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Young men from poor regions Mediazona journalists investigate open data on Russian troop losses in Ukraine
The independent Russian outlet Mediazona has published a new report analyzing available data on Russian military casualties in Ukraine. Using open Russian sources, the journalists found 1,744 reports of Russian military fatalities — a number noticeably higher than the official death toll (1,351) reported by the Russian Defense Ministry on March 25.
By comparison, the Telegram channel Goryushko, which also tallies reports of Russian soldiers killed in Ukraine, has gathered information on 1,790 deaths as of April 26. Ukraine’s Armed Forces, however, now estimate that Russia has lost more than 22,000 troops since launching its full-scale invasion.
According to Mediazona’s report, Russia has lost at least 317 officers, of which a third are senior officers (majors, lieutenant colonels, and colonels). The Russian side has also confirmed the deaths of two major generals and a captain of the first rank.
“Almost every fifth reported casualty was an officer; this does not imply, however, that a fifth of all casualties were officers,” Mediazona notes. Indeed, this high proportion of known fatalities among Russian officers could be due to the fact that their deaths are typically reported publicly and their bodies are the first to be sent home for burial.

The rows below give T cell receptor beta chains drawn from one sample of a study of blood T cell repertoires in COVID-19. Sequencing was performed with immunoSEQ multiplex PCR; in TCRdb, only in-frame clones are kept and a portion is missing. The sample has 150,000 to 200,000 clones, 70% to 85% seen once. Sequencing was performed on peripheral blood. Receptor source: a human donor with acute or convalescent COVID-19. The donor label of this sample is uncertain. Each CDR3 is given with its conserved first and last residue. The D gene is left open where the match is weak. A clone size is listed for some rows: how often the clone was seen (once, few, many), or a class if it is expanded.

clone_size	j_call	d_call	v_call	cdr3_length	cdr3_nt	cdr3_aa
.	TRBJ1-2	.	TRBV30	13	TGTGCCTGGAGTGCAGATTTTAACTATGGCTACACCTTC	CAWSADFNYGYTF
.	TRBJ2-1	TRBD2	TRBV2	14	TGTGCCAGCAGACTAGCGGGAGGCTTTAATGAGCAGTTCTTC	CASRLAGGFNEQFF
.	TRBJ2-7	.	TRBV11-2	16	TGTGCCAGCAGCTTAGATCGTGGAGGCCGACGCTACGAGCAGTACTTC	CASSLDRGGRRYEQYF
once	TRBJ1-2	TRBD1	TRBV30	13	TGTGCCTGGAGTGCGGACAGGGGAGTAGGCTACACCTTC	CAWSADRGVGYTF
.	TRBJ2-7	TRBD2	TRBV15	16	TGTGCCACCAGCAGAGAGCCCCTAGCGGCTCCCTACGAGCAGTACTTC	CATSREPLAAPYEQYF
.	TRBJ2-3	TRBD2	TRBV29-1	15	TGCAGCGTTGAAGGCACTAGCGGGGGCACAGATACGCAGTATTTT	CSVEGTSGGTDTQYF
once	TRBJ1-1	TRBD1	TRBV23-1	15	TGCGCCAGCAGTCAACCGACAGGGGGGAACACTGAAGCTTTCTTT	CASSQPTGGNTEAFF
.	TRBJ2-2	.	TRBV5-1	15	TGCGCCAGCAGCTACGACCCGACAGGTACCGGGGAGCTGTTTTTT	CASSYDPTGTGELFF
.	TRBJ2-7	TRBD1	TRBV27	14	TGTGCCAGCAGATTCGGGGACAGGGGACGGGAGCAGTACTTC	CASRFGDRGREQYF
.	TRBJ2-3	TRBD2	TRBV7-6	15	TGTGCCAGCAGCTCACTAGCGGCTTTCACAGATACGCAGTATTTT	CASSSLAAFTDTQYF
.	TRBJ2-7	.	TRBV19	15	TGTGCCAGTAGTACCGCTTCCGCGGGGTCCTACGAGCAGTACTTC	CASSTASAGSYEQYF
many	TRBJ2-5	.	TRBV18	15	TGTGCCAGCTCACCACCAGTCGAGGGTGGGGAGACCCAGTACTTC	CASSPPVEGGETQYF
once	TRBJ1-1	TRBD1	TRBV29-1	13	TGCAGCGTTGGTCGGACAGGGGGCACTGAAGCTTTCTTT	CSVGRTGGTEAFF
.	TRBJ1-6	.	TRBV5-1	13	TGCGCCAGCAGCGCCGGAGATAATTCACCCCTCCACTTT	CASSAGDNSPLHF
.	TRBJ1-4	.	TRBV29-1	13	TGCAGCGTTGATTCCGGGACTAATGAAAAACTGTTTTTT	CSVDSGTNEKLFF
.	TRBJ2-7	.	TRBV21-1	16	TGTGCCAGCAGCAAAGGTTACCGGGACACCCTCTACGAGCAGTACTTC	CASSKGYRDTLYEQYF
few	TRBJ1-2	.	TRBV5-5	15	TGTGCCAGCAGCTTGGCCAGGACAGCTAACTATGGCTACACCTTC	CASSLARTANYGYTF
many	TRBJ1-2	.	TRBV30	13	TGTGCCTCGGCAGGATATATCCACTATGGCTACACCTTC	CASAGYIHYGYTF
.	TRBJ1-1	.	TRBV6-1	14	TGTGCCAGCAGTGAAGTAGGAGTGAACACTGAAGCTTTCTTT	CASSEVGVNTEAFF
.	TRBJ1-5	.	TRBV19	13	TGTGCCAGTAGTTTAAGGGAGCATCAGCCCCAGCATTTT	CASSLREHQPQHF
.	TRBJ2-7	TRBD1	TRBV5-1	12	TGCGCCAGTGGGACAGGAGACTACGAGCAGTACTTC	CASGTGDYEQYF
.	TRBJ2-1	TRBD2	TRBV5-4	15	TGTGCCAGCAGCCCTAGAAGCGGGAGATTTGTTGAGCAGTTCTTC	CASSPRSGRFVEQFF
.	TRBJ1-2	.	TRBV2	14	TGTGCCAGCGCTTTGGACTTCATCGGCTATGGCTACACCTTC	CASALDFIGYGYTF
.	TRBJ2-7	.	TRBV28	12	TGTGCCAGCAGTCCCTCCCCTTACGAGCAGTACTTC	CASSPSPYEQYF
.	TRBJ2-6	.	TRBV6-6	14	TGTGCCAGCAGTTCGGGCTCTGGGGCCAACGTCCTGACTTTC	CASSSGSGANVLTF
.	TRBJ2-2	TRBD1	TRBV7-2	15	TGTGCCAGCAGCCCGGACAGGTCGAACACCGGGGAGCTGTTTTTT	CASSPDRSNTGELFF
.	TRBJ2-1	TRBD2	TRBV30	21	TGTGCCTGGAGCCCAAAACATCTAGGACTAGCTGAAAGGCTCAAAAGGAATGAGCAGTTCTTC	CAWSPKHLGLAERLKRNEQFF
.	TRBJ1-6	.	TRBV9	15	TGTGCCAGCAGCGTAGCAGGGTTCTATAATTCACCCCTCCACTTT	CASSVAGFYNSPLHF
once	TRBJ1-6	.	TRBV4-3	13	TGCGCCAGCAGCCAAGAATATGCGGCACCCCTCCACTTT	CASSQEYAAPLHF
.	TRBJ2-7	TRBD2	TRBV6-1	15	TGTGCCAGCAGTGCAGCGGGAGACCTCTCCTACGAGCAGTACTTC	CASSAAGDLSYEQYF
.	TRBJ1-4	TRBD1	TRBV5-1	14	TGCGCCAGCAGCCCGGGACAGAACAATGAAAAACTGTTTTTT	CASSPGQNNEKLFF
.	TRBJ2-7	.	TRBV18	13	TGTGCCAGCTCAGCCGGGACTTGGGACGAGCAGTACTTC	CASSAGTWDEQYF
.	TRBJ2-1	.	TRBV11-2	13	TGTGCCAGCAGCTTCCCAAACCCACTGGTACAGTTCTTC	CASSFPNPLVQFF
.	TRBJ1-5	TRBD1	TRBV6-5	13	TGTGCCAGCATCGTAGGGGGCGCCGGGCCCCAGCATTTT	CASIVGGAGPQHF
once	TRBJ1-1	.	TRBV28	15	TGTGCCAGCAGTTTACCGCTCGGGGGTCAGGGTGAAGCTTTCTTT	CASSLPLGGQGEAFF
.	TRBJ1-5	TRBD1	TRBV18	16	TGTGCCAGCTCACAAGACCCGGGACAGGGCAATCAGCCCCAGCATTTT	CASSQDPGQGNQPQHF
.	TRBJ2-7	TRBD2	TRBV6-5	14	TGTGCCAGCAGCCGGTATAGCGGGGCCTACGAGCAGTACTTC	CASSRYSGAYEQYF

At least 500 of the dead are “elite” fighters from Russia’s most combat-ready units. This figure includes 351 airborne troops, 91 marines, and 45 special forces (Spetsnaz) officers. The regiments that have suffered the most losses are Kostroma’s 331st Guards Airborne Regiment (at least 49 troops) and Pskov’s 76th Guards Air Assault Division (at least 40 troops).
“According to data collected by the BBC, this regiment took part in the offensive on Kyiv where they got bogged down in fighting in the northern part of the region: in Bucha, Hostomel and Irpin,” Mediazona notes.
Paratroopers from both of these regiments fought in the Donbas in 2014. At the time, the Russian authorities tried to cover up their involvement in the war — the Defense Ministry claimed that captured Russian soldiers “got lost” and wandered into Ukrainian territory accidentally, or that they had left the armed forces to go fight in the Donbas as “volunteers.” Those killed in action were buried in secret.
Mediazona also found reports about five police officers and 78 Russian National Guard (Rosgvardiya) officers killed in Ukraine, including 15 riot police (OMON) officers who, according to the journalists, were deployed to suppress civilian protests and assist with carrying out searches and arrests.
“The majority of fatalities are servicemen from poor regions,” Mediazona underscores. Russia’s republics of Dagestan and Buryatia have suffered the most losses (125 and 85, respectively). These regions are among the poorest in Russia, where the average monthly salary is just over 20,000 rubles (roughly $270). “Citizens of Moscow and Saint Petersburg (where more than 12 percent of Russia’s population live) are virtually absent from the reports,” according to Mediazona.
Nearly 1,000 reports mentioned the age of the deceased: 243 were 21–23 years old, 195 were 24–25 years old, and 139 were under 21 years old (the latter figure likely includes conscript soldiers).
In addition, roughly 700 reports mentioned the date of the deaths. According to Mediazona’s data, Russia suffered more fatalities in the first three weeks of the war than in the weeks that followed. The Russian military apparently suffered its most serious losses on March 12 (presumably during active fighting for Mariupol), and on the first and fifth days of the invasion.
You can read Mediazona’s full report in English here.
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